HORRY COUNTY, SC (WMBF) - Jenna Nesmith is a pioneer when it comes to technology, specifically women in technology.
She's one of the few South Carolina women to be recognized in high school for her passion for computer science. Nesmith even helped lead Women in Technology luncheons, and now she's in our Student Spotlight.
Nesmith said she loves solving problems, and that's why computer science fits her.
"Solving problems, taking code or anything to do with technology and, like, compiling it and solving a problem with it, because there's multiple ways to get the right answer," she said.
People like Nesmith have given us things we use every day, like iPhones, tablets and smart home devices.
Nesmith said she hopes to be a part of developing the next generation of tech treasures. Based on her successes so far, it looks like she's well on her way.
Before graduating early from the Academy for the Arts, Science and Technology, Nesmith won a special award for her passion. She said part of winning it was to show how her gifts in computer science can help make the world a better place to live.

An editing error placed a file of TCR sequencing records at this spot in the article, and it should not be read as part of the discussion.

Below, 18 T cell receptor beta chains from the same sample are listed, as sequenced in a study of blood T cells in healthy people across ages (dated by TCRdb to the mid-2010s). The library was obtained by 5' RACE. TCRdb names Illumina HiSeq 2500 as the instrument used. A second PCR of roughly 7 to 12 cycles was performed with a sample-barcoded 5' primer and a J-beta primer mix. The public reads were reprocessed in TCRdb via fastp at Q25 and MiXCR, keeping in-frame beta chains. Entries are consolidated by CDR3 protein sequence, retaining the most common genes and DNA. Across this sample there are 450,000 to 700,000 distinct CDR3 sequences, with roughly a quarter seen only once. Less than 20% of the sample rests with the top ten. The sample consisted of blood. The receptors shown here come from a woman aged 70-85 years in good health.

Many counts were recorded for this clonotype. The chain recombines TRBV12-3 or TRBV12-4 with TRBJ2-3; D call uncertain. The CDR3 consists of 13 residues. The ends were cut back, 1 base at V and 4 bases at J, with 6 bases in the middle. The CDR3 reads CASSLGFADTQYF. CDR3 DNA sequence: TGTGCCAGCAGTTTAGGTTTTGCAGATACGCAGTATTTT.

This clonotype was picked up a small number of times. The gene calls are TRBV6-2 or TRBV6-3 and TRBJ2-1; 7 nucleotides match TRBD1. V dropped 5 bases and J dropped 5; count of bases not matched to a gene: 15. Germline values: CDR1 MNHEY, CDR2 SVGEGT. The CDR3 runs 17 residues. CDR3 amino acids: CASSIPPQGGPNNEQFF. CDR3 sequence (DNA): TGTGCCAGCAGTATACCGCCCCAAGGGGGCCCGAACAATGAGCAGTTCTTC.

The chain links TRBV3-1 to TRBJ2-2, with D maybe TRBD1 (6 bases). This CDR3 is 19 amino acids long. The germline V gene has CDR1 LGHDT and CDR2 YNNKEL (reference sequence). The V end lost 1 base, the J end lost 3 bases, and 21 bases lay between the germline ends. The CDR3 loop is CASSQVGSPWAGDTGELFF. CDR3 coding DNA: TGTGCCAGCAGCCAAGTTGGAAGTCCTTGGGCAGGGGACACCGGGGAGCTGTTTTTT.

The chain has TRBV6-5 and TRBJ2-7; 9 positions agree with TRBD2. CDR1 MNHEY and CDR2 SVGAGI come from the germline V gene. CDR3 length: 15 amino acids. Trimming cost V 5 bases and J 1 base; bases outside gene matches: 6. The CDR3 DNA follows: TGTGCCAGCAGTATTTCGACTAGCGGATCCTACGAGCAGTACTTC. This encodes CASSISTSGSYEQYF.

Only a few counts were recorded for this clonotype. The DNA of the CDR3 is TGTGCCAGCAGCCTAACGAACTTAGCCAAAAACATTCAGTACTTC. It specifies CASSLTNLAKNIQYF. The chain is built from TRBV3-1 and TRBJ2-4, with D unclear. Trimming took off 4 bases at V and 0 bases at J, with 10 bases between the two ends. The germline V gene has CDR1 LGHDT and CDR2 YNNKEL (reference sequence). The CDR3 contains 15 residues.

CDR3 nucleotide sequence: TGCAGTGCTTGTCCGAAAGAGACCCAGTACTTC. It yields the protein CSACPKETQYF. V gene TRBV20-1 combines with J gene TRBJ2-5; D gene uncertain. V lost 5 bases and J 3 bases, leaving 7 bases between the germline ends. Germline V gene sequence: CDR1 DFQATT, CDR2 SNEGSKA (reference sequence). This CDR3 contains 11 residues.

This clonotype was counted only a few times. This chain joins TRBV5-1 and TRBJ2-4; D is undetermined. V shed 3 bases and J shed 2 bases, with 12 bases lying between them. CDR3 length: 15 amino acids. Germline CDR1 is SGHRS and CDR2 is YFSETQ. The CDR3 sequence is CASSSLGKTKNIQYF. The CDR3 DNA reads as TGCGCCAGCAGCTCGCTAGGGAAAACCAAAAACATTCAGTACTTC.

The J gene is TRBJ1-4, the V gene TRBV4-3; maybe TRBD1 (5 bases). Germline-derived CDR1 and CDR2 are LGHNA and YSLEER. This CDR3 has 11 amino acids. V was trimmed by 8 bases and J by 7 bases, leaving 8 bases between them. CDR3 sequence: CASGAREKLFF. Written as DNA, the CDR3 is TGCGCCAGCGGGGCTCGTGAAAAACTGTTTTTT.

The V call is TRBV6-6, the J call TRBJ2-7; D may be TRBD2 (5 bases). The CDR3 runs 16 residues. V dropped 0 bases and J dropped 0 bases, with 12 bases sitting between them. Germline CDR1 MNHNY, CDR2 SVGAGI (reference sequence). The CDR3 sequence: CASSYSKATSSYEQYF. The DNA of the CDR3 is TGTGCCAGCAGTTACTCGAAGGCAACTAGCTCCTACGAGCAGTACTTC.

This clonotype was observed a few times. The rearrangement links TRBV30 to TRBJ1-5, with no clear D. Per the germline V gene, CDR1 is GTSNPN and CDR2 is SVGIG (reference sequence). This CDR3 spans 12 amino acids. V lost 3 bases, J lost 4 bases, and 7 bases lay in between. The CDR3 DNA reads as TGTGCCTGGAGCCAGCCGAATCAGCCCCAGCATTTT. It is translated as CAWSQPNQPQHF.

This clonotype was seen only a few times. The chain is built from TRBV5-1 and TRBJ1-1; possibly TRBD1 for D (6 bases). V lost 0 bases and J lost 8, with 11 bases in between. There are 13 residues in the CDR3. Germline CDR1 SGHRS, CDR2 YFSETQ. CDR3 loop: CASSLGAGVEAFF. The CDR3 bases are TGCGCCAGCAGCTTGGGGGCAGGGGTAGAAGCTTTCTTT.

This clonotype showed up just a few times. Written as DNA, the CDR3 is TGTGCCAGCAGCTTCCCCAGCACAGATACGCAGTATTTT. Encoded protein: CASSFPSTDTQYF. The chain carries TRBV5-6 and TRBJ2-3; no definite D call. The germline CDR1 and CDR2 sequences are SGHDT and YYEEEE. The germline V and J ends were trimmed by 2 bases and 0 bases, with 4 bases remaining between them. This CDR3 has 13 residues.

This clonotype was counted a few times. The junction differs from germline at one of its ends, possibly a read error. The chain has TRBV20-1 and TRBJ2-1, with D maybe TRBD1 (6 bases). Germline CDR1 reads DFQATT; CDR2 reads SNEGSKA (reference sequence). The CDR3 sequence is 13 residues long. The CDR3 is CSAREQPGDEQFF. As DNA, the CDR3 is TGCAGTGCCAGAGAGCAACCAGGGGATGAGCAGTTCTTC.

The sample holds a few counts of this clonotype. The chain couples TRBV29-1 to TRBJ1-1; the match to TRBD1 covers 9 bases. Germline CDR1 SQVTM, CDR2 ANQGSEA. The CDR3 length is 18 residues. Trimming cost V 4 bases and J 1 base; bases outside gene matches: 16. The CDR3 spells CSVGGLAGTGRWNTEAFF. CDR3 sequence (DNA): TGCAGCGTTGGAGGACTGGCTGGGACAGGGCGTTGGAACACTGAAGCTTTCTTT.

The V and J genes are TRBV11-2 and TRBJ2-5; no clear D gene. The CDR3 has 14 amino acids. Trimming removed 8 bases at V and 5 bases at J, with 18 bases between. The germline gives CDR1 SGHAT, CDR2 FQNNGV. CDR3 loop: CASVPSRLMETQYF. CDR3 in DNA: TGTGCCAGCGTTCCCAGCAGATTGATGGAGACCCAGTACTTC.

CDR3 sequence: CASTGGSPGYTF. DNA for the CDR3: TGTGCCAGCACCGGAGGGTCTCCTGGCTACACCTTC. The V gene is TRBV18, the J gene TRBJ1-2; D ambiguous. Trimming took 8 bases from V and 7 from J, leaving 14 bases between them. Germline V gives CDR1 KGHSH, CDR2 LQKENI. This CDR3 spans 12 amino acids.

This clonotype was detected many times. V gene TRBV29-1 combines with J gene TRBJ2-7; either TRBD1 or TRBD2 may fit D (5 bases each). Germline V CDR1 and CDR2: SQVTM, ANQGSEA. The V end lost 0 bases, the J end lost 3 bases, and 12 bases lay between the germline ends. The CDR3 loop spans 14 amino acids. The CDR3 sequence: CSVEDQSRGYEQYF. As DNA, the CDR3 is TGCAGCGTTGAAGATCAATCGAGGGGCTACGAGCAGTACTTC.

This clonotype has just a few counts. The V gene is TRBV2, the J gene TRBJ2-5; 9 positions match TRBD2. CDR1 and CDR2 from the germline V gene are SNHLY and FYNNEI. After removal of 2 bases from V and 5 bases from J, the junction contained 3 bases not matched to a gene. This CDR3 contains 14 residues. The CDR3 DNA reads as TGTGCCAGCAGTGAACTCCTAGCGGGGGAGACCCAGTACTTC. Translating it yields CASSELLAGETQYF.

"We had to decide how we could improve the world using technology, and how we had to talk about how we help our community and what we'd done in technology," she said.
Nesmith won the Aspirations in Computing award. However, she didn't win it the first year she applied. Her persistence paid off, and she won this year instead.
The national contest is sponsored by tech companies like Microsoft, Apple and Bank of America. Nesmith hopes the contest award will help her start the next phase of her techie career at the College of Charleston.
After graduation, she said she plans to stay in Charleston and pursue a software developer position at a start-up company.
As a woman in the computer science field, Nesmith said she's learned to persevere despite the hurdles, and has this advice for anyone else wanting to walk a similar path.
"Because there's a place for anyone in any field and I think it's important if you have a passion for it, to not let the idea that it's mostly male dominated to let that stop you. Because doing what you love and that you're good at is so much more important than letting someone stop you," she said.